Courtroom disaster pits Prince Harry against himself


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Prince Harry and Meghan Markle have worked hard to exhaust every venue, from podcast, to autobiography, to Netflix in their efforts to define themselves as victims and to defame the royal family. On Tuesday, the prince tried a new one: a British courtroom.  

They are a couple who take themselves deadly seriously, but previously have been able to set some rules and choose sympathetic (and less than rigorous) interviewers. This drama is different because it subjects their claims to disciplined legal examination in an environment that they cannot control.  

It’s likely to be a whole lot more grueling under examination by “a beast in court.” That’s how Andrew Green KC (or King’s Counsel) has been described in UK attorney ranking, “Legal500” Look out now for a new level of humiliation.   


Harry’s claim is that a series of articles written between 1996 and 2010 by the Mirror Group included unlawful information-gathering practices, most notably, phone hacking.  

Prince Harry in a dark grey suit and tie looks off to his left while walking into High Court

Prince Harry broke a royal rule and ended up in an unfriendly courtroom. (Wiktor Szymanowicz/Anadolu Agency)

Things haven’t started well in his efforts to substantiate that. Already, on day one, the embattled prince outdid himself, admitting contradictions between his memoir and his evidence.  

In his pursuit of victimhood and further attention, he got more than he bargained for. 

Harry is proving the rule observed by the royal family that keeping out of politics and courtroom is by far the safest approach. This has always made good practical sense, allowing the public to feel that the monarch might not differ from their point of view. 

Victorian-era prime minister Benjamin Disraeli is said to have coined the phrase “never complain, never explain,” that succinctly describes the late queen’s approach. Would that her grandson could understand the good sense in it.  

In similar vein, the royal family has gone out of its way to avoid the inside of courtrooms. The last time a member of the close family gave evidence was over 130 years ago when Queen Victoria’s son (subsequently Edward VII) was drawn into an illegal gambling scandal.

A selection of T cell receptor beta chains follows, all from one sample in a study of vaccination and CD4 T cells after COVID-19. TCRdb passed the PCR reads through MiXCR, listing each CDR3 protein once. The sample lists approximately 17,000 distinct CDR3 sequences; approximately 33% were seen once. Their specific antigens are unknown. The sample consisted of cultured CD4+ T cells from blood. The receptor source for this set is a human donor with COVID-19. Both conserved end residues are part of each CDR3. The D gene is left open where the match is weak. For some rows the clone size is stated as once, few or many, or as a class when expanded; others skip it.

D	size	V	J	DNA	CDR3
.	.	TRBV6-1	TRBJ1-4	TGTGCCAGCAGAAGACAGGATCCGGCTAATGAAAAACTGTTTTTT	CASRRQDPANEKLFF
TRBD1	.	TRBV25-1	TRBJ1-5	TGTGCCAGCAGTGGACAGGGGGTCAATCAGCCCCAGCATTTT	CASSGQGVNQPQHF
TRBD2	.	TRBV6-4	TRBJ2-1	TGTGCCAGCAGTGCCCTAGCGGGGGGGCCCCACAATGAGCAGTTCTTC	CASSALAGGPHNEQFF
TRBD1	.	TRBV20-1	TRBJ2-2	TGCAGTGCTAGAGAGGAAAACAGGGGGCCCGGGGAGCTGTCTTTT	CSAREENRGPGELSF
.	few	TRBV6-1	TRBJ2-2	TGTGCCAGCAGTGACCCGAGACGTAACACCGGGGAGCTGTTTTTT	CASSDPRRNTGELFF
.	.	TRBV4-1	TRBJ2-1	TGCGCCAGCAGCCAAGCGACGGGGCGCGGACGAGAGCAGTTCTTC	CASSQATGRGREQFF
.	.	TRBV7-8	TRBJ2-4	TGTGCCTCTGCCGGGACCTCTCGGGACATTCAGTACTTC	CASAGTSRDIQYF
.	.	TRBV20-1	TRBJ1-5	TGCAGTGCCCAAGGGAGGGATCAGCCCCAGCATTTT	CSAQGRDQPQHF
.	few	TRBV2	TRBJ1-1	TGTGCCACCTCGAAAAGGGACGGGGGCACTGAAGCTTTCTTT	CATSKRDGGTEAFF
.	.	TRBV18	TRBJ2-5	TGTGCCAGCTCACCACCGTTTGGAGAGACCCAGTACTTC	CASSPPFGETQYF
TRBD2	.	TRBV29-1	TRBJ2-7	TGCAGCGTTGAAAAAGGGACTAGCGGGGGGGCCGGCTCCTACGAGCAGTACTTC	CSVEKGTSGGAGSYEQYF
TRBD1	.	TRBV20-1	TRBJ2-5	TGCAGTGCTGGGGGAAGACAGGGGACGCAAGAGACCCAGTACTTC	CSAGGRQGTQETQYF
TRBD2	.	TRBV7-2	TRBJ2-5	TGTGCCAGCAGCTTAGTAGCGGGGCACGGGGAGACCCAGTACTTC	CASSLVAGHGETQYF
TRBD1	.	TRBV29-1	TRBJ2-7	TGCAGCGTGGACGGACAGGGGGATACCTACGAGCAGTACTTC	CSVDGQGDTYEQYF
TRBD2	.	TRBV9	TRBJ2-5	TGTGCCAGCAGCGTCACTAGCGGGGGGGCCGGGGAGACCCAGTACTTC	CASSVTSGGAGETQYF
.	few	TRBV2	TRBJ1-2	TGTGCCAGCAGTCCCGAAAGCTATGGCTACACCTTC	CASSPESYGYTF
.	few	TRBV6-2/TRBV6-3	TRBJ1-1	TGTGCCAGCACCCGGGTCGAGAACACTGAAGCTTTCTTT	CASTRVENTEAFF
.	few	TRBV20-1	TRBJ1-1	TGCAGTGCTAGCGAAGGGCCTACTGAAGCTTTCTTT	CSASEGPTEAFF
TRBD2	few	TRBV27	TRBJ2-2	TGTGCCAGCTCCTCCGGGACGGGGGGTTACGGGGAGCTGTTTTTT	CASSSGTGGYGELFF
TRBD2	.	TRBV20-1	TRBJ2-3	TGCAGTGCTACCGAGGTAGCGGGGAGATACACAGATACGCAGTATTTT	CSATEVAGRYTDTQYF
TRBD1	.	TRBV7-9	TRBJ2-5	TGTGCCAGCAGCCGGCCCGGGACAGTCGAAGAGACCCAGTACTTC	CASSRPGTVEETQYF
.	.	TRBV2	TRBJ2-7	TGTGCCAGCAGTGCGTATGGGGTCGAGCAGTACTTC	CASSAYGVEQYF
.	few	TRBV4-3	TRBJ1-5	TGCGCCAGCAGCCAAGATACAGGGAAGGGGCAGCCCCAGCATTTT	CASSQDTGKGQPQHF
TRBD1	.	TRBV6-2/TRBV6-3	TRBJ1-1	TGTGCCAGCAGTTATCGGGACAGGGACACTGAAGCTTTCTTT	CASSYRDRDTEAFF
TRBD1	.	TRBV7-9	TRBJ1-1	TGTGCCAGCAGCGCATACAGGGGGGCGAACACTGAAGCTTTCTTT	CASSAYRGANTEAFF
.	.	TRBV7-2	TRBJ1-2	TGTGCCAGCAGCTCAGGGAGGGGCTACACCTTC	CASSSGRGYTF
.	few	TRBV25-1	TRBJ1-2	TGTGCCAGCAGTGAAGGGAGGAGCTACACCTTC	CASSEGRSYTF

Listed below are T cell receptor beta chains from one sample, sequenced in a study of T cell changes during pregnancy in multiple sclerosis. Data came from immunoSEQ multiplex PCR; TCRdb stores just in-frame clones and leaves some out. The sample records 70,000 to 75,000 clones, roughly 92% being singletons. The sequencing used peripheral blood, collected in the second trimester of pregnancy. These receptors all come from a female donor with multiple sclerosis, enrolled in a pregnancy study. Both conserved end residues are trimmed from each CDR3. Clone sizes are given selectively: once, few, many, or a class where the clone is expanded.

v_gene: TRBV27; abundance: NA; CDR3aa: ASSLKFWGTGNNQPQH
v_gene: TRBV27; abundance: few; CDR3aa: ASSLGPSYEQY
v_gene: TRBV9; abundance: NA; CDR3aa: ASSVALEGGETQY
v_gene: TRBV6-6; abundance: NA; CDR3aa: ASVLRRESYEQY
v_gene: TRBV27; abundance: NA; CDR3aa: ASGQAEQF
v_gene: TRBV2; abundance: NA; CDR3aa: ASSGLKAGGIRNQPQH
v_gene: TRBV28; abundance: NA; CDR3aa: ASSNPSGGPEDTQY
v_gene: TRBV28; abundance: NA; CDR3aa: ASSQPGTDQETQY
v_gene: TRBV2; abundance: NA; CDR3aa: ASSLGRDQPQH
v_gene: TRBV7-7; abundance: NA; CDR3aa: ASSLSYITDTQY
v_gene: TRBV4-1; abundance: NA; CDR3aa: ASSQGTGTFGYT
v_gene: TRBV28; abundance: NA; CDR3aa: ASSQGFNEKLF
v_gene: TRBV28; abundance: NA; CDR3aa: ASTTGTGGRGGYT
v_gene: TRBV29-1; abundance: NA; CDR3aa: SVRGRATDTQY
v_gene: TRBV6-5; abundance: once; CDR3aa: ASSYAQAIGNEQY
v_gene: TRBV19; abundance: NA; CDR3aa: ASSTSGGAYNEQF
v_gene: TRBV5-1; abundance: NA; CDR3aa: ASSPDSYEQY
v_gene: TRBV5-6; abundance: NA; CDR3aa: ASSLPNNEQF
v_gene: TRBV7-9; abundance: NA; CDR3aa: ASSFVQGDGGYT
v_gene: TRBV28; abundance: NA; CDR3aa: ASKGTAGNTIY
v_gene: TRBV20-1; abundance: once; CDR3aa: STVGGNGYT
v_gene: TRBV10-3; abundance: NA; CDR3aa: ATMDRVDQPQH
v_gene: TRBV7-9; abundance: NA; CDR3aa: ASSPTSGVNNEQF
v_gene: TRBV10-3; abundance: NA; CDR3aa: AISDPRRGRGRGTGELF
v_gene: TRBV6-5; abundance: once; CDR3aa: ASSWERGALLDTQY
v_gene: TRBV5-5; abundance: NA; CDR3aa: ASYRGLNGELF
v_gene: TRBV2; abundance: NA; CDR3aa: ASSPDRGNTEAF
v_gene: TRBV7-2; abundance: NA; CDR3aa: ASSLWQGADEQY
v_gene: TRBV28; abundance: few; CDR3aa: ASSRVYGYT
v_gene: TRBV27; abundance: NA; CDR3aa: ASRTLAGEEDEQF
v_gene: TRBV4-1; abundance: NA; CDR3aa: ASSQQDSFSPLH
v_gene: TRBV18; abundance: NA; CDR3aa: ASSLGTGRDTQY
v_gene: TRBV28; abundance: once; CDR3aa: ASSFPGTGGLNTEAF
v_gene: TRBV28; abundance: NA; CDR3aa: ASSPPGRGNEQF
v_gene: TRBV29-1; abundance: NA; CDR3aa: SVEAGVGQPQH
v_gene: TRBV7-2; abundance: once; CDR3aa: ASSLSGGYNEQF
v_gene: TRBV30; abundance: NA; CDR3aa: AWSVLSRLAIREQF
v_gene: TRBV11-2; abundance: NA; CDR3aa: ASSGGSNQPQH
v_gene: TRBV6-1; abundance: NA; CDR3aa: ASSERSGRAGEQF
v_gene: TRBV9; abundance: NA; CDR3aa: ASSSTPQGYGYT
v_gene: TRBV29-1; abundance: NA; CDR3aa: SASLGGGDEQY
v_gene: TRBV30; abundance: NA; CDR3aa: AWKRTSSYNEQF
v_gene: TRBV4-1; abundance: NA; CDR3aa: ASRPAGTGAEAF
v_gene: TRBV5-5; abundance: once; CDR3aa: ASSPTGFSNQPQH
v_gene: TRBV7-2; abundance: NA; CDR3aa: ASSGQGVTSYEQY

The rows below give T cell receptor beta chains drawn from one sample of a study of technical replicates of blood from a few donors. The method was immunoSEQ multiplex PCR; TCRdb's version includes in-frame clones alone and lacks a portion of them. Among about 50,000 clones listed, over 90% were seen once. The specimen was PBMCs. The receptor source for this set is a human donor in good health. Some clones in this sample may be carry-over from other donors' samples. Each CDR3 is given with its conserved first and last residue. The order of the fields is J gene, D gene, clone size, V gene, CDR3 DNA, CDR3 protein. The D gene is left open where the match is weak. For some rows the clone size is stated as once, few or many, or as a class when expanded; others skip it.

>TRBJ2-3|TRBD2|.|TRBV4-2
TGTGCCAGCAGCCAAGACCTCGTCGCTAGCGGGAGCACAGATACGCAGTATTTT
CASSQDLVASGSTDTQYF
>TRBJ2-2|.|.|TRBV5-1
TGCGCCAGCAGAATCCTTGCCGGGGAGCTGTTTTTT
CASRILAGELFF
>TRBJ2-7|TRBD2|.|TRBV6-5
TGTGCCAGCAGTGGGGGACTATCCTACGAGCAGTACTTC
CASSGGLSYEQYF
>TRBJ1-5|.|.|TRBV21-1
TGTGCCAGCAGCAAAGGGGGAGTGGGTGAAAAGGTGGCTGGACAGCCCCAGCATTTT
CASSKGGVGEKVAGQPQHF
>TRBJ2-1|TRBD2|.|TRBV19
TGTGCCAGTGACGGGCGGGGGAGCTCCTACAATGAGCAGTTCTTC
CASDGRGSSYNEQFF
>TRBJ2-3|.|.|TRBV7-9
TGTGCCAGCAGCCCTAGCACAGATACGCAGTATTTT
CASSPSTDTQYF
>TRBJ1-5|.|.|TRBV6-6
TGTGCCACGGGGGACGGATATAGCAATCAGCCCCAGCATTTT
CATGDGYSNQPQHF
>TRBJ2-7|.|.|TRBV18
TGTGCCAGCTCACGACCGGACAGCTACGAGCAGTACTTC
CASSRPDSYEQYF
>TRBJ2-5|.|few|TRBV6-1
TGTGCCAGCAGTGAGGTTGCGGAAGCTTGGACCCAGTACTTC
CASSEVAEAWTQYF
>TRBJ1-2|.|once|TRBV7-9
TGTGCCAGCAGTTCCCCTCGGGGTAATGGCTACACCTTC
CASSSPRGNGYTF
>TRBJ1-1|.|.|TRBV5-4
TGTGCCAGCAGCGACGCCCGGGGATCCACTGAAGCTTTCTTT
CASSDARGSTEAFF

It was reported that in this court case, “the sight of the heir to the throne being cross-examined caused substantial damage to the future king’s reputation — and royal courtiers with long memories have since done their best to keep royals out of the courtroom.” 

Prince Harry and his wife’s calculating attempts to cause reputational damage to his family have backfired consistently. If he had avoided this path, it might have spared him further negative scrutiny. 

Things started off with a bang Monday as the trial judge, Justice Timothy Fancourt expressed dismay and “a little surprise,” that Harry chose to skip the first day’s proceedings entirely, allegedly delayed by daughter Lilibet’s birthday. 

Meghan Markle Prince Harry on missionary trip

Prince Harry and Meghan Markle appear to be in a constant quest for attention and it doesn’t always turn out well. (Chris Jackson)

When the star witness finally arrived Tuesday, his testimony defamed his whole nation: “Our country is judged globally by the state of our press and our government — both of which I believe are at rock bottom. Democracy fails when your press fails to scrutinize and hold the government accountable, and instead choose to get into bed with them so they can ensure the status quo.”  

These words are particularly shocking, coming from a prince whose ancestral line has striven for over 1,000 years to uphold and champion the nation it has served. 


Harry emerged from the proceedings, battered and on the defensive. In the course of the questioning, he had to admit, not only that he had sparse evidence to back up his claims, but that some of his court allegations contradicted what he expressed in his autobiography, “Spare.” 

Oprah had been a pushover in her 2021 interview of the Sussexes compared to Green. By pursuing this litigation Harry inherited a far-less forgiving inquisitor. 

Prince Harry and his wife’s calculating attempts to cause reputational damage to his family have backfired consistently. If he had avoided this path, it might have spared him further negative scrutiny. 

Harry and Meghan never disappoint when it comes to courting trouble. They have complained about suffering endlessly from media intrusion. But, that’s exactly what they have done to Harry’s family.


To make it even more unfair, Harry Is free to pursue legal action because he withdrew from royal life, while the family he sold personal information about cannot defend themselves.  

Much has been lampooned by the likes of “South Park” and Chris Rock, but in the end, we are witnessing the tragedy of a deeply unhappy troubled man who blames everyone but himself for his failures owing to his own bad decisions.   



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